Epic Mountain Bike Holidays | Spain | Basque Country | Pyrenees

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Trail > Trails and Incredible Hospitality in Riglos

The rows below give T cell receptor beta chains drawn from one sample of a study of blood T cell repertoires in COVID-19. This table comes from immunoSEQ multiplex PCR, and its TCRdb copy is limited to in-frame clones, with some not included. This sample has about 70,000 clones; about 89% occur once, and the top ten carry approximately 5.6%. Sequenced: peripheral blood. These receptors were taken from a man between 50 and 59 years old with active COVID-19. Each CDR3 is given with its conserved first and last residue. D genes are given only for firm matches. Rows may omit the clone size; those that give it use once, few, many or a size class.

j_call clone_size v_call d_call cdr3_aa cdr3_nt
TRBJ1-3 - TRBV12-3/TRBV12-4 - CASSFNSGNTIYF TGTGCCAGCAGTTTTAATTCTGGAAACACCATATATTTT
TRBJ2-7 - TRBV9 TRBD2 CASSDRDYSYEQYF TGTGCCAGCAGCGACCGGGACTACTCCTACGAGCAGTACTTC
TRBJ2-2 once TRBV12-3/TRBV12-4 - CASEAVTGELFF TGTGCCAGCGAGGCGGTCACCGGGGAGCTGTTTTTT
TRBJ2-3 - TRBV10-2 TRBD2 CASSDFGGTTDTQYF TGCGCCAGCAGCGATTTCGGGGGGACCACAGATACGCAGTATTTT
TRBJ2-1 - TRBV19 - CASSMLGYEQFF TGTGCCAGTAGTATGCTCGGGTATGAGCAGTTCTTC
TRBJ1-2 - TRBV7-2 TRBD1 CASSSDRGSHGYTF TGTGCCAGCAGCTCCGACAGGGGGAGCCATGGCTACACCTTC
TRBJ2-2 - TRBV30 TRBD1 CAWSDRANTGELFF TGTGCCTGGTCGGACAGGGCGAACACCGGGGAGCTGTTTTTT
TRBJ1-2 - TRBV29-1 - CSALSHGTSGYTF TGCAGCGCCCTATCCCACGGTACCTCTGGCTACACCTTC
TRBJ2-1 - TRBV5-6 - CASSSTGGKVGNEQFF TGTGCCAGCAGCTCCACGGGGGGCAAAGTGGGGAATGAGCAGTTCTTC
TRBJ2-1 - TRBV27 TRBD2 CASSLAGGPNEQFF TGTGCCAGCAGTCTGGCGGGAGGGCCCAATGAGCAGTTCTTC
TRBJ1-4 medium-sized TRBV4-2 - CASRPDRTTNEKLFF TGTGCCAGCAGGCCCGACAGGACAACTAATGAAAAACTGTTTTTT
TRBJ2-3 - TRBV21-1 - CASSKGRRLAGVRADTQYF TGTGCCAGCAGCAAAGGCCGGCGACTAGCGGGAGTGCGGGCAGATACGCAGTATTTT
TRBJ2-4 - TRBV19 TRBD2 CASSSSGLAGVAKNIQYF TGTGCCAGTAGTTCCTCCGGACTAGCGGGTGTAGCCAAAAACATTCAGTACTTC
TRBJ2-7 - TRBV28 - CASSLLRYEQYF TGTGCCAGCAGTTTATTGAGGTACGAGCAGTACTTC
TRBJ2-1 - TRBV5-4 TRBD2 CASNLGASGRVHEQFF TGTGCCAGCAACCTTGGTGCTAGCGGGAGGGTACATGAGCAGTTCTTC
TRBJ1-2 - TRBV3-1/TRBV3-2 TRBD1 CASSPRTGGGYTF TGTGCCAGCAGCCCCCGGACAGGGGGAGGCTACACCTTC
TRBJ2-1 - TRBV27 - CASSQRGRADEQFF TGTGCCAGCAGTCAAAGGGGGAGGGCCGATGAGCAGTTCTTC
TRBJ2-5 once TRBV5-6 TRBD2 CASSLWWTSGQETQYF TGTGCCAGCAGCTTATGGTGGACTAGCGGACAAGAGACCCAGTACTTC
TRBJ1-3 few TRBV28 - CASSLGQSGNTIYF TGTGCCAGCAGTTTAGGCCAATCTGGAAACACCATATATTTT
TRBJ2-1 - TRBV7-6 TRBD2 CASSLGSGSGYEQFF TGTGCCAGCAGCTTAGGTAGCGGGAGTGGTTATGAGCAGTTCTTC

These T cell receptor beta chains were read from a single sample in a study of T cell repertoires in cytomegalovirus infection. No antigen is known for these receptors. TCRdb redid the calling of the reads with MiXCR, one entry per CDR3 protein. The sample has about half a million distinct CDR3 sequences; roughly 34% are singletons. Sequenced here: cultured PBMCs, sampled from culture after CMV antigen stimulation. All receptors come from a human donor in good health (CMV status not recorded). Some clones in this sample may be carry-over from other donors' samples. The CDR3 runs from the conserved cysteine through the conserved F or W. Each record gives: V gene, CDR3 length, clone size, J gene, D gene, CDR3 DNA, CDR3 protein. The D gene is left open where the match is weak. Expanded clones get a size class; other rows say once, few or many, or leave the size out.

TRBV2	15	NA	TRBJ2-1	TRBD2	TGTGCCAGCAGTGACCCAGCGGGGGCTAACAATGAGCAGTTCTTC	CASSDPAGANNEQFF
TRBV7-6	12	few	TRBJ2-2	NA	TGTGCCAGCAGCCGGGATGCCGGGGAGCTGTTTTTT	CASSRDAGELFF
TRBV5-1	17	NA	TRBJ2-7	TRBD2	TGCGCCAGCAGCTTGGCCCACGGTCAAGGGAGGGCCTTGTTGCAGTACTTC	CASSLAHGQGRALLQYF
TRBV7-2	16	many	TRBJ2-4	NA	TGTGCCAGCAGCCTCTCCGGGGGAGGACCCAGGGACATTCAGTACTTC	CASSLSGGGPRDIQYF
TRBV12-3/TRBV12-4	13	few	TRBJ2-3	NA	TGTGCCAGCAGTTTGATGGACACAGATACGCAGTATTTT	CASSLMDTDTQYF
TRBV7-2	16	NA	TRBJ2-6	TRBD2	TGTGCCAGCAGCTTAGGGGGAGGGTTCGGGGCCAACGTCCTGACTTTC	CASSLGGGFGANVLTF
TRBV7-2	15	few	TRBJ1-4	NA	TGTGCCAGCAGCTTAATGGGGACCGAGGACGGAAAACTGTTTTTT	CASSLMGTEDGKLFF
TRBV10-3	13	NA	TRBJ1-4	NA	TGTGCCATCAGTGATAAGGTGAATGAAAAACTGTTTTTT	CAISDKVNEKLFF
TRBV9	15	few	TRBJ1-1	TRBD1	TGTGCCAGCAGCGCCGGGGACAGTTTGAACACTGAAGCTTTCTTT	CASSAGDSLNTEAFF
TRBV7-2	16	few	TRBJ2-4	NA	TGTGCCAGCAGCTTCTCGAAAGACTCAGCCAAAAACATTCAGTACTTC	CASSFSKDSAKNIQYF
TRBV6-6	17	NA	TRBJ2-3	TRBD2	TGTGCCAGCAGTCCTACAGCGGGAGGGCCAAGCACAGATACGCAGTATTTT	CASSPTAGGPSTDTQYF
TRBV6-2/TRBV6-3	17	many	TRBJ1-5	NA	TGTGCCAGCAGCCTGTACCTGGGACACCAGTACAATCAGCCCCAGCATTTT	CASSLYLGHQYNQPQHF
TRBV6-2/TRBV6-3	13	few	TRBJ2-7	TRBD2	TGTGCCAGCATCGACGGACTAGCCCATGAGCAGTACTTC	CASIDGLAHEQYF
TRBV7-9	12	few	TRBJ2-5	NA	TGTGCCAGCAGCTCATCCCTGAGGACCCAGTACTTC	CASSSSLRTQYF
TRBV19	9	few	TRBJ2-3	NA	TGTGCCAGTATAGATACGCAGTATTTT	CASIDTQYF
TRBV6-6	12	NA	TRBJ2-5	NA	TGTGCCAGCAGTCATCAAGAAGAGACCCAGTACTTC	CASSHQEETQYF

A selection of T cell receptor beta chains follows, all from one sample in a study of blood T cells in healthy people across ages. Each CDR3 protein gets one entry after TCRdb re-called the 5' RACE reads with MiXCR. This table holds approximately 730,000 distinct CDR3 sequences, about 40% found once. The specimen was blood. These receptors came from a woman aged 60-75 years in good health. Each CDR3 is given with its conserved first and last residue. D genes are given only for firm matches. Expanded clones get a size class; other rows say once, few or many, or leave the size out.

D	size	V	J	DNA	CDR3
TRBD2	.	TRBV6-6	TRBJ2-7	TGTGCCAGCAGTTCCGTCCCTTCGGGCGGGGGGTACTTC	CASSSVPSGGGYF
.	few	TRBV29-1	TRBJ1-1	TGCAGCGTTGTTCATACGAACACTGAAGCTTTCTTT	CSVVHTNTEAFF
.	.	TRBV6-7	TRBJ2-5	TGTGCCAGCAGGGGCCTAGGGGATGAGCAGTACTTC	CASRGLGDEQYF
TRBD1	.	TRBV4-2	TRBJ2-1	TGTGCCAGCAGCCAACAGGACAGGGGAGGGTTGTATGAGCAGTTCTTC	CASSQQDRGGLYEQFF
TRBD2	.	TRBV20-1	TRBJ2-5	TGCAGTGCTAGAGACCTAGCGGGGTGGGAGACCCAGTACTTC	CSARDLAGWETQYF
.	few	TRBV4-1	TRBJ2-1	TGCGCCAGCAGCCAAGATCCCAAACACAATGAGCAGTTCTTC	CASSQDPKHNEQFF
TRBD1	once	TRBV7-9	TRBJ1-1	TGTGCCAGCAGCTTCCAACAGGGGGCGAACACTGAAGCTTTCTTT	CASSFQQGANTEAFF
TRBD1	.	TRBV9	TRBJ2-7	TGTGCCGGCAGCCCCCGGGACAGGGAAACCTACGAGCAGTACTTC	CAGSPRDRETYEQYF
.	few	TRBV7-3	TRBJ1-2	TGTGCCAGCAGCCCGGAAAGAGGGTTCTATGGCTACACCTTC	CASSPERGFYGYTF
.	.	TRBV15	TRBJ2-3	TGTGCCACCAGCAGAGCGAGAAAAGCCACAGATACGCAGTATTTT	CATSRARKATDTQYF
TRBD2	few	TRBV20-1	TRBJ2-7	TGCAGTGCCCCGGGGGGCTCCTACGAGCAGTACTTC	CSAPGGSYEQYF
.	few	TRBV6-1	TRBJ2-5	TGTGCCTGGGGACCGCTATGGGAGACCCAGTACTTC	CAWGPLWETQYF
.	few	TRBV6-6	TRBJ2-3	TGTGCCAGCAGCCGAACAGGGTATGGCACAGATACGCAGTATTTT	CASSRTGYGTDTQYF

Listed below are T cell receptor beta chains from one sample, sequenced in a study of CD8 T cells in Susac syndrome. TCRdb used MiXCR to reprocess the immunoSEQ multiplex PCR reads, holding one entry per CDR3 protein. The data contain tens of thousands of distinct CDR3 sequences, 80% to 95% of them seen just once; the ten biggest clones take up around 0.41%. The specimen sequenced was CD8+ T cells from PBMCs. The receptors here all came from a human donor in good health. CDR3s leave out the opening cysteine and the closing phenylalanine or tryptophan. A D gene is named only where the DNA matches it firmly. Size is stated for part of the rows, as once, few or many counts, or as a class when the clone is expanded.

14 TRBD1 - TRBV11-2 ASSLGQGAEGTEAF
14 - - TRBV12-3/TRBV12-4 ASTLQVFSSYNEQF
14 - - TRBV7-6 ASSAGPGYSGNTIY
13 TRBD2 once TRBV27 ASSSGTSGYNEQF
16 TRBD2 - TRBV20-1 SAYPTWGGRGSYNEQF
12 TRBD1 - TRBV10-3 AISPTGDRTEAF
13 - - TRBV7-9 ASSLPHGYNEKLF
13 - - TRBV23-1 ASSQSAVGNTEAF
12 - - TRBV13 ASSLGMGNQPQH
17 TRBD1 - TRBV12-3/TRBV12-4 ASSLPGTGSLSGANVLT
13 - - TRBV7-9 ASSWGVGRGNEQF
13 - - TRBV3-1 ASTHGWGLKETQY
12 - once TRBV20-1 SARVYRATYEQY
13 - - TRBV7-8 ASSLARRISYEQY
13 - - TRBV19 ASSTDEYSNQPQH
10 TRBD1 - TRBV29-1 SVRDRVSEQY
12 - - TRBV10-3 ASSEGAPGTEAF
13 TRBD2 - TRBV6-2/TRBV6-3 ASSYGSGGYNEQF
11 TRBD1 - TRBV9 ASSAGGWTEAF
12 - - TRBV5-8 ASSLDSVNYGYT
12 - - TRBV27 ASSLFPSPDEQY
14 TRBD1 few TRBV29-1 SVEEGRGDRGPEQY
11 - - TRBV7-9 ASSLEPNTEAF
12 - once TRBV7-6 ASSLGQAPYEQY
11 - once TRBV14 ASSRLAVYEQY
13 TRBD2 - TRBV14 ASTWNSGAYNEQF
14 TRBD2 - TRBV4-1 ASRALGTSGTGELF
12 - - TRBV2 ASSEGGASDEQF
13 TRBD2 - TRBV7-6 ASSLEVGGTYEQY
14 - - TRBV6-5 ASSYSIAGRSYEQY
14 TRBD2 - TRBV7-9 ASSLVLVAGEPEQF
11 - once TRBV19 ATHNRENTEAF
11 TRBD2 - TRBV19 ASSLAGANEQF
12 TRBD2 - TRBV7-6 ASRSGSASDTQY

This weekend I was lucky enough to be invited, by my friend Carlos, to a gathering of a group of Spanish bikers called La Vieja Tronca; “The Old Trunk”. The first stop was a canteen in a gym, on the outskirts of Pamplona, for a screening of their anual mountain bike film along with drinks and food. Eating and drinking local delights we were treated to a fantastically well produced video from Peio, a local photographer who’s work I think is incredible. After the second screening we headed back to Antonio’s place for a comfy bed and an early night because the next morning we needed to have an early start and be fresh for the drove to Riglos, east of Pamplona which would take us through some spectacular countryside.  Coming from the UK, where each part shares a roughly similar climate, it is still hard for me to believe that we can drive from the green Basque country to the desert in less than an hour but the mediteranian vegitation and dusty, rocky soil kept reminding me of that fact. We arrived in Riglos around 10am to find the most incredible scenery. We were under red conglomerate cliffs, over half a kilometer high, in a river valley and at the end of the valley were the snow capped Pyrenees. Alongside the hundreds of climbers there were 20 other bikers getting ready in the car park; La Vieja Tronca! People had driven from as far afield as Murcia and Barcelona for this meeting and were busy catching up with old friends and admiring new bikes! The ride was great. Totally different to the majority of the riding in the Basque Country with loose ‘baby-head’ rocks and smaller pebbles which took a bit of getting used to. Exiting the car park we dropped straight into about 8kms of singletrack, dropping a few hundred meters to the river below. The next long fireroad climb went by in a blur of spectacular views and fumbled Spanish and soon we were at the top admiring the views to the snow and cloud capped Pyrenees. After padding up we started descending on fireroad and my heart sank; I honestly thought that we were going to have an unspectacular descent back to the car. I should have known better. We soon turned off onto a technical singletrack along a high plateau which dropped, twisted and climbed for miles before we emerged inbetween two of the 550m high rockfaces that give the area it’s world famous climbing. The last descent was incredible! Really, really technical and loose with drops, switchback and wide turns that were carved with the tyres drifting and the inside foot in full moto mode! I almost wiped out several times and only just managed to stay on the bike. Great fun. What came next was incredible for me. We stopped at a local bar and had some beer, no great surprise but then a barbaque in the corner was lit and a platter of meat was produced. Tables were pulled together and covered, wine served and huge bowls of salad laid out. All this had been organised before and the meat and everything had been left with the local bar to keep cool. We had a banquet of epic proportions and drunk our fill and more! I have to say that I was totally humbled by how I was treated; everyone was friendly and supportive of my poor Spanish, my glass was never empty and everyone was constantly making sure I had enough food. Any time I wasn’t talking to someone I would feel a hand on my shoulder and someone would be speaking to me, checking I had food or drink or someone to talk to. I was nervous about going on one of these rides becase I am a giri, a foriegner, offering bike tours to other giris in somebody else’s country; I worry that people will think that I’m going to steal their trails and wreck them with the extra traffic but I couldn’t have felt that this was less of an issue this weekend. In fact I think it’s a testiment to the general hospitality of the people that I have met in the Basque Country and the rest of Spain that I have felt so welcome in their country, I hope that I can continue to find new trails and clear old ones and generally give something back.

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